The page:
Appendix B - Glass Bead Descriptions by Provenience (2015)
DATASET Heather Walder.

This is a sortable version of Appendix B of the dissertation. Data recorded in this table include a description of all glass beads and pendants used in the project, detailed provenience information for each artifact, and an assignment to a Kidd and Kidd bead typology category.

Appendix C - Glass Bead Compositional Data (2015)
DATASET Heather Walder.

This is the complete compositional dataset for glass beads and pendants analyzed in the project. The data are in an Excel spreadsheet which may be sorted and edited. If you are using these data for comparative purposed, please be sure to cite the dissertation. Major elements are reported in weight percent of oxides, minor elements in parts per million.

An Archaeological and Historical Inquiry of Andagua, Peru, 1000-1800AD (2015)
DOCUMENT Citation Only Alexander Menaker.

This paper outlines developing dissertation research that integrates archaeological and historical evidence about the community of Andagua and the Ayo Valley in the Southern Peruvian Andes. Constructed as a Spanish colonial reducción, Andagua resides in a seldom-visited highland area, and today is merely considered a rural, provincial neighbor of Arequipa. Andagua, however, has a striking past evident in the substantial prehispanic remains that surround and lie buried beneath the contemporary...

Archaeological Practice, Material Objects, and Social Memory (2016)
DOCUMENT Citation Only Stephen Silliman.

This paper attempts to circumvent the dichotomy of remembering/forgetting and instead focuses on the process of slimming down or building up social memory. Such an emphasis attends to the question of not whether something is remembered or forgotten, but the push-and-pull of how it is remembered: the details, valences, politics, pulses, and potency. It also considers archaeology – in its practices and in its objects – firmly within that collective and often national process, not separate from it....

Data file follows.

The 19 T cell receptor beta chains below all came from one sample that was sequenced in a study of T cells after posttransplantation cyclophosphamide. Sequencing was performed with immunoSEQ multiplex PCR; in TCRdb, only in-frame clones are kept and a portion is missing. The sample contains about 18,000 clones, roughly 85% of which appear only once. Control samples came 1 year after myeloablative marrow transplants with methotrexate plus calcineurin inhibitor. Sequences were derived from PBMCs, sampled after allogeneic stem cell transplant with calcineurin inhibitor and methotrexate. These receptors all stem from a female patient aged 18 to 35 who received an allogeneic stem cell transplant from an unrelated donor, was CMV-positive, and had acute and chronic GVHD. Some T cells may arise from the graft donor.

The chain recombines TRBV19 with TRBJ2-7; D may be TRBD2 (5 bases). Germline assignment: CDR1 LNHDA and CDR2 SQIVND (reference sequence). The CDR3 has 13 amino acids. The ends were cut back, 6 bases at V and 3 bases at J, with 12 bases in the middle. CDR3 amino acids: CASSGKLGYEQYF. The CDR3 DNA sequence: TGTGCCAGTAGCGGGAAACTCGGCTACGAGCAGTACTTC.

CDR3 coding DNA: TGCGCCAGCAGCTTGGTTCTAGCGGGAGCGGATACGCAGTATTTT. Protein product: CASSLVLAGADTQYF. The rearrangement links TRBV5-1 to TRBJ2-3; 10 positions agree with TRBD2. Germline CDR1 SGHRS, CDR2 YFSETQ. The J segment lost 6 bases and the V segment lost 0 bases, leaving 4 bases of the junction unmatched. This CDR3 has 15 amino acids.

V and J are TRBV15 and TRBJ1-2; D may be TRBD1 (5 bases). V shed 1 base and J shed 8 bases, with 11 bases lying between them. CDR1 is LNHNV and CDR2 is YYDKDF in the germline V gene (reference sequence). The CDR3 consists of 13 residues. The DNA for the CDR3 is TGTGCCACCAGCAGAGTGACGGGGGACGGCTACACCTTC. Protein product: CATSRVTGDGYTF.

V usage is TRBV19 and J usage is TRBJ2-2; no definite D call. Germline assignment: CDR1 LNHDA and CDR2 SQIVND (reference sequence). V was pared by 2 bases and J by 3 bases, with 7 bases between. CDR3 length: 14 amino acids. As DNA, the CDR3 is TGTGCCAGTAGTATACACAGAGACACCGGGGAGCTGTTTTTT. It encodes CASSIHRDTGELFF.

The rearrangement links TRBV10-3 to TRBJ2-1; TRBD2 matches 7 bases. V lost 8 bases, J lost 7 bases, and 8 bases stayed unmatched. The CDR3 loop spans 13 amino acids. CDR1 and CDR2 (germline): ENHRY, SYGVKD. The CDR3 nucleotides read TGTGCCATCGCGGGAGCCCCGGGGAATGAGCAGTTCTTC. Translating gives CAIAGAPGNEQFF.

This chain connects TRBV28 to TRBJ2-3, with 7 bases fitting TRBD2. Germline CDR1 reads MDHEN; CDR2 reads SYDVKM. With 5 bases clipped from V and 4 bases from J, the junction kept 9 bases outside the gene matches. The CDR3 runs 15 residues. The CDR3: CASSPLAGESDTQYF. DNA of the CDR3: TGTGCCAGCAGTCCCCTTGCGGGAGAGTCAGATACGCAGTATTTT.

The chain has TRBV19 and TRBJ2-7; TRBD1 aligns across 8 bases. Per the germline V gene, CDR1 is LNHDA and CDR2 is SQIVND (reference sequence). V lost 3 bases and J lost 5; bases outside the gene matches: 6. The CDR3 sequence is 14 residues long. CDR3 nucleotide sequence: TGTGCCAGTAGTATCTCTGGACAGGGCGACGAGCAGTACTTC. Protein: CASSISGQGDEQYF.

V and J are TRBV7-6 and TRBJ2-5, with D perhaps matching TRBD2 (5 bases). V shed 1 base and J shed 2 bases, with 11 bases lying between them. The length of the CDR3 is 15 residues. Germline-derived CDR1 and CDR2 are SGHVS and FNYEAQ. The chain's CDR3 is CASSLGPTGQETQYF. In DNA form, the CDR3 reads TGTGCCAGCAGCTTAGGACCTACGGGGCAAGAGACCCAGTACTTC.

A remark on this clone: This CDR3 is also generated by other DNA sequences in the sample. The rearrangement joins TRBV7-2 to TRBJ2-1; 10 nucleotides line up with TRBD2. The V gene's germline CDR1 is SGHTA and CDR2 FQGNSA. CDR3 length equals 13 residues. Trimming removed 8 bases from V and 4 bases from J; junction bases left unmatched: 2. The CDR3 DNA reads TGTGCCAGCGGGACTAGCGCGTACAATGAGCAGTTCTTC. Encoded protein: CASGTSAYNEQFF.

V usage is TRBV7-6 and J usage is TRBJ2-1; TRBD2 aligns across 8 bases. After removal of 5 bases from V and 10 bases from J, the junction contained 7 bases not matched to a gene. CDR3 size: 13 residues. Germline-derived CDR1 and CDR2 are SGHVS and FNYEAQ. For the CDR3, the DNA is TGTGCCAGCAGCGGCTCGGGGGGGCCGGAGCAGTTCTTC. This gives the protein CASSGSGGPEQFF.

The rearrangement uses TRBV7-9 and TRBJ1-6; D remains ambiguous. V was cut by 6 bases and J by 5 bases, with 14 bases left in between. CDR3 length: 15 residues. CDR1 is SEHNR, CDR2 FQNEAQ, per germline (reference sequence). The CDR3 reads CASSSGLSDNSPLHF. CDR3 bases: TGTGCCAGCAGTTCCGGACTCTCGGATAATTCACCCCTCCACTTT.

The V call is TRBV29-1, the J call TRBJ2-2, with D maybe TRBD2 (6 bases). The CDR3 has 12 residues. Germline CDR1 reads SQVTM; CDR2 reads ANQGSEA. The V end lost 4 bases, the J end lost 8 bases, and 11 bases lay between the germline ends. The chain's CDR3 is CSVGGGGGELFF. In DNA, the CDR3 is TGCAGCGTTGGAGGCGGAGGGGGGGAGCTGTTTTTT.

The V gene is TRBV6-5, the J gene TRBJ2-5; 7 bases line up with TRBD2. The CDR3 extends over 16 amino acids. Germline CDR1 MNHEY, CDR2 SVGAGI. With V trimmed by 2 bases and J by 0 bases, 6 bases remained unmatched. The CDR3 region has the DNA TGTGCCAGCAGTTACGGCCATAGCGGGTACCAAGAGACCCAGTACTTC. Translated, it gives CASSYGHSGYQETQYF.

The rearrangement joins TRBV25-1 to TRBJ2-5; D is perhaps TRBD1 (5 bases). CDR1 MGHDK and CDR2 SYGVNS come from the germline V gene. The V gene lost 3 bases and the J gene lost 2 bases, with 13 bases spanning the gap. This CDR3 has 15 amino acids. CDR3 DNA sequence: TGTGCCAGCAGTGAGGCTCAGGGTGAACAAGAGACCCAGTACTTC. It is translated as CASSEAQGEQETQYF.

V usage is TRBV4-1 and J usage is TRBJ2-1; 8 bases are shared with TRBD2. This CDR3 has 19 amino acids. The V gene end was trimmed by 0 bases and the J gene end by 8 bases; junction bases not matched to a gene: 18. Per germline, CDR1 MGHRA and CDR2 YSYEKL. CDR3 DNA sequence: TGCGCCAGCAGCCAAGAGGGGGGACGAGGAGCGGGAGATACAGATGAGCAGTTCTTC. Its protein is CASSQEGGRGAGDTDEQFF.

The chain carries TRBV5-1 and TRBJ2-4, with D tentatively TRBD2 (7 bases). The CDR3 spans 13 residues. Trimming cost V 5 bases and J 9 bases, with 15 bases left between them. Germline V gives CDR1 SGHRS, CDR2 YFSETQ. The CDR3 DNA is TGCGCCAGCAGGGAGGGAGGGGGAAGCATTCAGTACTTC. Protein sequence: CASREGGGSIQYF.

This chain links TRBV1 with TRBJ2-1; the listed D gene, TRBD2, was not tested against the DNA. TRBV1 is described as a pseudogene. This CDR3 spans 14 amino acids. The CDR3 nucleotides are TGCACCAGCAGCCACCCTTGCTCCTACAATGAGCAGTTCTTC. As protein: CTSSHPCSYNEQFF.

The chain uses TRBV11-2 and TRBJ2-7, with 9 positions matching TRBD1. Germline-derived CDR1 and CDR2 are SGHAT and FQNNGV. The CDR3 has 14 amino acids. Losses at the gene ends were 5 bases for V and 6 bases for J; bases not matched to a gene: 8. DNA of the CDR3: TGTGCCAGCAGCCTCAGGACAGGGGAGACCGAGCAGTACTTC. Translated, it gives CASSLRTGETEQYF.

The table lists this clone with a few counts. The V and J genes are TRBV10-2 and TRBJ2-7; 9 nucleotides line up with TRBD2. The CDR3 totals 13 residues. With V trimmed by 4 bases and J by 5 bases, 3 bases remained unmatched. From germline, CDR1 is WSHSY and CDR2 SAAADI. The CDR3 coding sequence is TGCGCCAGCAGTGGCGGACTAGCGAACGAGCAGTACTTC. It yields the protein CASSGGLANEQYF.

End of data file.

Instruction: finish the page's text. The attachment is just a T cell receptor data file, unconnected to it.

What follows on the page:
Archaeology and the Changing Landscape of Community in a Colonial Capital; The Banjul Heritage Project (2015)
DOCUMENT Citation Only Sarah Platt. Liza Gijanto.

Banjul was founded in 1816 as part of the British efforts to block the slave trade on the Gambia River.  A planned urban center, the city developed around a series of neighborhoods designated as colonial, merchant, and African laborer spaces.  Amongst the most prominent settlers were the Aku from Sierra Leone and French traders from Goree who were instrumental in the growth of the colonial economy.  In preparation for the 200th anniversary of the city in 2016, the Banjul Heritage Project seeks...

The Archaeology of a Russian Period Alutiiq Work Camp on Kodiak Island, Alaska (2015)
DOCUMENT Citation Only Amy Margaris. Mark Rusk. Patrick Saltonstall. Molly Odell.

The site of Mikt’sqaq Angayuk (KOD-014) on eastern Kodiak Island provides an intimate view of Native Alutiiq responses to the colonial labor regime imposed by 19th century Russians in Alaska. Recent excavation of KOD-014 through the Alutiiq Museum’s Community Archaeology Program revealed a well-preserved Alutiiq style sod house and associated faunal midden dating to the 1830s. The midden was rich in cod remains, and the artifacts comprised mostly colonially-introduced products including metal...

An Archaeology of Belonging: A Theory and its Practice in a Colonial Situation (2013)
DOCUMENT Citation Only Melonie R Shier.

An archaeology of belonging explores a new and developing element in the field of archaeology; using elements of attachment to place with landscape identity as a theoretical tool to look at the colonial and diasporic expansion of non-Amerindian populations into the San Emigdio Hills, South Central California. Although the theme of belonging was recently discussed in the International Journal of Historical Archaeology (published 2012) and some archaeologists have worked with attachment to place...